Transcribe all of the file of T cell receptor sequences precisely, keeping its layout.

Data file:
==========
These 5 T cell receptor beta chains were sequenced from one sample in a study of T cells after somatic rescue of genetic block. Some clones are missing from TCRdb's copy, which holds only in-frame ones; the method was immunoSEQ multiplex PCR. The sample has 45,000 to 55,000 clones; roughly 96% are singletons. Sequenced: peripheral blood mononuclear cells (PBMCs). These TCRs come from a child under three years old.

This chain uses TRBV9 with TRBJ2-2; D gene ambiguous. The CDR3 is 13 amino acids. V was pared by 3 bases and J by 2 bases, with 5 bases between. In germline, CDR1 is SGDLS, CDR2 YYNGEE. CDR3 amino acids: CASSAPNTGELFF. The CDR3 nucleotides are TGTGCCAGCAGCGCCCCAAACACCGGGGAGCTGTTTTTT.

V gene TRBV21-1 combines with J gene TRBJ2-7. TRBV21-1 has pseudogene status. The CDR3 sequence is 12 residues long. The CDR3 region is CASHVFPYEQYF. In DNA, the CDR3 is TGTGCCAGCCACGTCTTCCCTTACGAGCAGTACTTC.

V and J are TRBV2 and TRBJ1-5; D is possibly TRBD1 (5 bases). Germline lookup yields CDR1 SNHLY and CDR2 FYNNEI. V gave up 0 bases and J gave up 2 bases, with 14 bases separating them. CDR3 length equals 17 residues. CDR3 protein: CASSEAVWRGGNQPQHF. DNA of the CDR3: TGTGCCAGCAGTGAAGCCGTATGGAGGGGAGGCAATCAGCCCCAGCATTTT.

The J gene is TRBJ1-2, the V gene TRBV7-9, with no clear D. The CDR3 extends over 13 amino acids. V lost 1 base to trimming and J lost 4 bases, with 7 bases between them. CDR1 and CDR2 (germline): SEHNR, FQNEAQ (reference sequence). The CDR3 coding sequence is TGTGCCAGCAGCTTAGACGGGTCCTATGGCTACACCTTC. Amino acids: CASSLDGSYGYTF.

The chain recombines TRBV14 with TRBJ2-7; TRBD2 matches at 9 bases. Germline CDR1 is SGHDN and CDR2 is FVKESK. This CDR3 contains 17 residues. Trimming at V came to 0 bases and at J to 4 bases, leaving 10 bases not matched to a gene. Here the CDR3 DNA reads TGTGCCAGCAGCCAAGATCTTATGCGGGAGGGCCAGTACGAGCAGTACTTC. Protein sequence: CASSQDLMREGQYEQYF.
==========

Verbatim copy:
These 5 T cell receptor beta chains were sequenced from one sample in a study of T cells after somatic rescue of genetic block. Some clones are missing from TCRdb's copy, which holds only in-frame ones; the method was immunoSEQ multiplex PCR. The sample has 45,000 to 55,000 clones; roughly 96% are singletons. Sequenced: peripheral blood mononuclear cells (PBMCs). These TCRs come from a child under three years old.

This chain uses TRBV9 with TRBJ2-2; D gene ambiguous. The CDR3 is 13 amino acids. V was pared by 3 bases and J by 2 bases, with 5 bases between. In germline, CDR1 is SGDLS, CDR2 YYNGEE. CDR3 amino acids: CASSAPNTGELFF. The CDR3 nucleotides are TGTGCCAGCAGCGCCCCAAACACCGGGGAGCTGTTTTTT.

V gene TRBV21-1 combines with J gene TRBJ2-7. TRBV21-1 has pseudogene status. The CDR3 sequence is 12 residues long. The CDR3 region is CASHVFPYEQYF. In DNA, the CDR3 is TGTGCCAGCCACGTCTTCCCTTACGAGCAGTACTTC.

V and J are TRBV2 and TRBJ1-5; D is possibly TRBD1 (5 bases). Germline lookup yields CDR1 SNHLY and CDR2 FYNNEI. V gave up 0 bases and J gave up 2 bases, with 14 bases separating them. CDR3 length equals 17 residues. CDR3 protein: CASSEAVWRGGNQPQHF. DNA of the CDR3: TGTGCCAGCAGTGAAGCCGTATGGAGGGGAGGCAATCAGCCCCAGCATTTT.

The J gene is TRBJ1-2, the V gene TRBV7-9, with no clear D. The CDR3 extends over 13 amino acids. V lost 1 base to trimming and J lost 4 bases, with 7 bases between them. CDR1 and CDR2 (germline): SEHNR, FQNEAQ (reference sequence). The CDR3 coding sequence is TGTGCCAGCAGCTTAGACGGGTCCTATGGCTACACCTTC. Amino acids: CASSLDGSYGYTF.

The chain recombines TRBV14 with TRBJ2-7; TRBD2 matches at 9 bases. Germline CDR1 is SGHDN and CDR2 is FVKESK. This CDR3 contains 17 residues. Trimming at V came to 0 bases and at J to 4 bases, leaving 10 bases not matched to a gene. Here the CDR3 DNA reads TGTGCCAGCAGCCAAGATCTTATGCGGGAGGGCCAGTACGAGCAGTACTTC. Protein sequence: CASSQDLMREGQYEQYF.